Charming, beachy Venice is a popular spot for vacation rentals, and way more now that vacation rental site Airbnb has made it super-easy for anyone to rent out an extra room (often tax-free!), so a few months back the Venice Neighborhood Council decided to look into the impact short-term rentals are having on the neighborhood. Their report on the matter (pdf) found, basically, that there are hundreds of vacation rentals listed for rent in Venice, that vacation rentals aren't consistently regulated by the city of Los Angeles, that they're technically prohibited in neighborhoods zoned for single-family houses and duplexes, that the city attempts to collect taxes on some of them anyway, and that some landlords are switching regular rentals to short-term rentals because it's more lucrative. So for all those reasons, a motion (pdf) was proposed asking City Councilmember Mike Bonin to ask the LA City Council to study and maybe regulate short-term rentals. (Unlike the Silver Lake Neighborhood Council, Venice did not ask for a ban on short-term rentals.) Last week, the motion was defeated.
Wow, that's way out of character for pretty much any neighborhood council in Los Angeles. How'd that happen? Turns out it was the work of Peers--the group that is helping fight the ban on short-term vacation rentals in Silver Lake and that lobbied for California's loosely-regulated legalization of ridesharing companies like Lyft. Peers is an "advocacy group" cofounded by an Airbnb employee that fights for the rights of "sharing economy" (aka "paying for shit economy") corporations like Airbnb, Lyft, and TaskRabbit--but not for the rights of the actual people who do the sharing, driving their own cars for Lyft or renting out their places on Airbnb. It's funded at least in part by investors and executives at many of those "sharing" companies, and, while it's been widely-reported that Peers is a nonprofit, it actually has no 501(c) tax-exempt status and even includes an explicitly for-profit subsidiary. (Peers' head has also said the organization won't lobby for legislation, but that seems at the very least misleading in light of their actual work.)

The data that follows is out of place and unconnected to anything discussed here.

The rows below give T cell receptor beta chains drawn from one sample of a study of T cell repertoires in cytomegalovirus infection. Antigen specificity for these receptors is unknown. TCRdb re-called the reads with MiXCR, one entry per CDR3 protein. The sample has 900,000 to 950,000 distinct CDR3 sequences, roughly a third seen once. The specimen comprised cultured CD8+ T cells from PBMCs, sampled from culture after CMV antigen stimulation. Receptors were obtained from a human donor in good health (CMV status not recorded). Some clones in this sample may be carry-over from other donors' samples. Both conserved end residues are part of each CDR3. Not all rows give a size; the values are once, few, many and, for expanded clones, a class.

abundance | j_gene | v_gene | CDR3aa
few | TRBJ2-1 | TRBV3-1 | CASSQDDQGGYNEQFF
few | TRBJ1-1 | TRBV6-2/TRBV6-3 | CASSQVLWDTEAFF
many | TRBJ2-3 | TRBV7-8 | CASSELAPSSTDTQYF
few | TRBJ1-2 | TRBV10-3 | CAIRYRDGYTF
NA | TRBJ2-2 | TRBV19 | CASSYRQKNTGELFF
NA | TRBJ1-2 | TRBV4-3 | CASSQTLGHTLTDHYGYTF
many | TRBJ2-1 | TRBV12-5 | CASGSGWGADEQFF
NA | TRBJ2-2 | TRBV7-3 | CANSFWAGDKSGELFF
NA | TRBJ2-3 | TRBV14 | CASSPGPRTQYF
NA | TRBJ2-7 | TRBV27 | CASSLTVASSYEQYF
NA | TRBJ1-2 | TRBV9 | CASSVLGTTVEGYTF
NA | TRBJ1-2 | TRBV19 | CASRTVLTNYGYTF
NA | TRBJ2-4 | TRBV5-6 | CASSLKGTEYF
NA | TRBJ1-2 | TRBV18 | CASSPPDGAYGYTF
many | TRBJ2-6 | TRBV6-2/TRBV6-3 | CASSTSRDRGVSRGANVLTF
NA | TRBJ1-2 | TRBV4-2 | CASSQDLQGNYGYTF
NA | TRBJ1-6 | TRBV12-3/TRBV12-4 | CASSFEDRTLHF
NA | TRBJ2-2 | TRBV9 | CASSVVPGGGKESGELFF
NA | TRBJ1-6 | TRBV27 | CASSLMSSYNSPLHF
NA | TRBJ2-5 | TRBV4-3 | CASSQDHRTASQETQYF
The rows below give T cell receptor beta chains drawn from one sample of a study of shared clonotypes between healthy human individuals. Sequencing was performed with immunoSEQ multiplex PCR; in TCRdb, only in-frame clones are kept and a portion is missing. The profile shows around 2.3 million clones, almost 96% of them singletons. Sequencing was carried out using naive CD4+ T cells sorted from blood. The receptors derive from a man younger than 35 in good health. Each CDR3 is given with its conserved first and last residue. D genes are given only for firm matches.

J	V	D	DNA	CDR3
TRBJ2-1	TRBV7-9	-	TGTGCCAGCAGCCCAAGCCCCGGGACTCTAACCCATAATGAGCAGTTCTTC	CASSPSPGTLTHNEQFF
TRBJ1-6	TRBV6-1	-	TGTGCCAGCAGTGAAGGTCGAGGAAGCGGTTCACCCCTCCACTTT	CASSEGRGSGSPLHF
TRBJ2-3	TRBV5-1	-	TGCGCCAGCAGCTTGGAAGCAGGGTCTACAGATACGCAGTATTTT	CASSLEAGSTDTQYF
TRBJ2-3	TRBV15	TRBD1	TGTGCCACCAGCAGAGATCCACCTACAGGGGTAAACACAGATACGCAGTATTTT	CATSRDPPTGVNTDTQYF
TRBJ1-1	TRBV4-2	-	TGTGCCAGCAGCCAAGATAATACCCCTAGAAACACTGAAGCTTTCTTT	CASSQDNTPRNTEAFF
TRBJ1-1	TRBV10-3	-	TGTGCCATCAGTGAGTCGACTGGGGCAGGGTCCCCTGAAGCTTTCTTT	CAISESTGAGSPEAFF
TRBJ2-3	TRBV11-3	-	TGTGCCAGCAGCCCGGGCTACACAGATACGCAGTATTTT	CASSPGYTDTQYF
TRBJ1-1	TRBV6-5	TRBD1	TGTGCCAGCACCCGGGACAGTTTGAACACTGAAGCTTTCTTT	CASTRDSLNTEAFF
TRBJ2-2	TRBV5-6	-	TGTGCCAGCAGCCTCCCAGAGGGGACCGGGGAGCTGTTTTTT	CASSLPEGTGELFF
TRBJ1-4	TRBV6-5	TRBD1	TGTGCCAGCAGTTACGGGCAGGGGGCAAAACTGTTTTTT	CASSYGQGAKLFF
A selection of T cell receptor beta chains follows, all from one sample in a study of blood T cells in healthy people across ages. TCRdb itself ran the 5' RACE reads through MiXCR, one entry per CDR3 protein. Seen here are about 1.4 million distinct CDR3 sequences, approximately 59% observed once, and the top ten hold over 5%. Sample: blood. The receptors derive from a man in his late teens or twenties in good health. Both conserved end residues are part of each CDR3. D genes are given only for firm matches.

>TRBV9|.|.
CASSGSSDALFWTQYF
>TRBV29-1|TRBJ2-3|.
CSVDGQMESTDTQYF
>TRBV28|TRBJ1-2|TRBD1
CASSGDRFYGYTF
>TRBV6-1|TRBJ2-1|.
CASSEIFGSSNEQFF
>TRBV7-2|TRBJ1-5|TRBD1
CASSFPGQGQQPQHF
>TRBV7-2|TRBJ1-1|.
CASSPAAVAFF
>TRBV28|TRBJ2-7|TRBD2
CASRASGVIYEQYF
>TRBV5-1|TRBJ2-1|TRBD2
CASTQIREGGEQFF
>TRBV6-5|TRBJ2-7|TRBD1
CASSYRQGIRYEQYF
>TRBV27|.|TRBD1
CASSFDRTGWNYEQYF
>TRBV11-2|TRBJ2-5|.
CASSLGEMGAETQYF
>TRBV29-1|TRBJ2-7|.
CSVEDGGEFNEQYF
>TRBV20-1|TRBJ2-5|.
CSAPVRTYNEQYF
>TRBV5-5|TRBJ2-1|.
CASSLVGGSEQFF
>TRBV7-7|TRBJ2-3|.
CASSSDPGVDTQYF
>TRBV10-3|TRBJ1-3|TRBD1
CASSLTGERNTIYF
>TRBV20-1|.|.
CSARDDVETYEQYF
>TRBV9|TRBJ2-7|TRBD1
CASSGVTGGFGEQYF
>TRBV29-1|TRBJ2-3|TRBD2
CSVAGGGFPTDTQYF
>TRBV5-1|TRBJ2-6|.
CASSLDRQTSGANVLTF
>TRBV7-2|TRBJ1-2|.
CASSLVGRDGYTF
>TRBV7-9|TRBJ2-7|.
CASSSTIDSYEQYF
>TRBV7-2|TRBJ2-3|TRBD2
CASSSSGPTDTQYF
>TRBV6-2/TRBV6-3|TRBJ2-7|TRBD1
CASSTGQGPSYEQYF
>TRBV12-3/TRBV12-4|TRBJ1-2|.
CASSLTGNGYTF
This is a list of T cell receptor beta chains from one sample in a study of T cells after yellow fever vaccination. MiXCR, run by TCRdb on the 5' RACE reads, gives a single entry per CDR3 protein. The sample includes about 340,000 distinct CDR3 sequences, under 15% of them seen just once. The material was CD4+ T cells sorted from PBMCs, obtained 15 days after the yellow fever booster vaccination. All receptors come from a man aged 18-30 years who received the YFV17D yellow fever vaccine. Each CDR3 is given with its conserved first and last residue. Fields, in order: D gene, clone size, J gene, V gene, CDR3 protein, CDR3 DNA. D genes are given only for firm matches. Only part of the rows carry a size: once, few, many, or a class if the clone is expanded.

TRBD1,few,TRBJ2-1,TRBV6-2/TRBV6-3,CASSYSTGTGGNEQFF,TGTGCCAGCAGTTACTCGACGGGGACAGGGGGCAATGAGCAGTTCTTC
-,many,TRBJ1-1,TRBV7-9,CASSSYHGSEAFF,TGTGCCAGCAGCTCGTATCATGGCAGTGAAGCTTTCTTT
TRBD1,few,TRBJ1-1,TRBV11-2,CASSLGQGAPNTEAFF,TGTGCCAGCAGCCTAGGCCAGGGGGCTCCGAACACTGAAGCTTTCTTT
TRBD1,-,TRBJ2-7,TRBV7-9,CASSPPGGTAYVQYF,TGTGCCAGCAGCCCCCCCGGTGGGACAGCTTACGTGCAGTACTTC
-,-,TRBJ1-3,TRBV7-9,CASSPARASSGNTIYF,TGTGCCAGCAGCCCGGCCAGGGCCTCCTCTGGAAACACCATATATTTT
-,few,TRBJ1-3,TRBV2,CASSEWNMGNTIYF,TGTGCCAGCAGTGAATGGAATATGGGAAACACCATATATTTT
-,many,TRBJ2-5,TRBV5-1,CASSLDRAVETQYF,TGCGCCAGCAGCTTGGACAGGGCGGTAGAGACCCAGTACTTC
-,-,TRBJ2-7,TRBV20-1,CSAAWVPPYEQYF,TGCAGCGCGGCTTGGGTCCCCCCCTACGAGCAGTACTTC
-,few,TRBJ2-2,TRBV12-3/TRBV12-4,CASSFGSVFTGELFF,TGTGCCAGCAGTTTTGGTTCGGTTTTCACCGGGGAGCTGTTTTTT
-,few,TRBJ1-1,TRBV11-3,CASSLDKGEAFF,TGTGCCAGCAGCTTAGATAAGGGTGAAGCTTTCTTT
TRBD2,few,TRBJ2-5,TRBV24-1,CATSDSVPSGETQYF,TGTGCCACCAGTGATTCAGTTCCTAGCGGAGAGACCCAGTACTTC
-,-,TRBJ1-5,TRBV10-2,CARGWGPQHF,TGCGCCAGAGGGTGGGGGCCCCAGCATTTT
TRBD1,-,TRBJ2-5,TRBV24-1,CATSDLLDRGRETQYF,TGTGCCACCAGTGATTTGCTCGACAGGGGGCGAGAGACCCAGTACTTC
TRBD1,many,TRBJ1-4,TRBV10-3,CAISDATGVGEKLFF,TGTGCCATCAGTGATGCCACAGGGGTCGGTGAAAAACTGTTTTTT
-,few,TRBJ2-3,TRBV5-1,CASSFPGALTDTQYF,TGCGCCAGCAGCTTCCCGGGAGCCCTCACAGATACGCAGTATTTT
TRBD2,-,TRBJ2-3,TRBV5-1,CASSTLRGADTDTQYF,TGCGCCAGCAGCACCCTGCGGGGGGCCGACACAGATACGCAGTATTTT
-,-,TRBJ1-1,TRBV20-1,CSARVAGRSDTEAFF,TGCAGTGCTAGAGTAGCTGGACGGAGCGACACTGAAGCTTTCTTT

Anyway, according to a Peers email, "With little advanced notice, around 40 Peers members attended the [Venice Neighborhood Council] meeting to demand that the council protect home-sharing." Well, not "protect"--they prevented the VNC from making a request that vacation rentals be properly regulated in the city (they've been fighting an Airbnb crackdown in New York too). But hey, LA has 95 neighborhood councils, so they've got some work ahead.
· Short Term Vacation Rental Report [VNC]
· Silver Lakers Want to Ban Airbnb Rentals in Their Neighborhood [Curbed LA]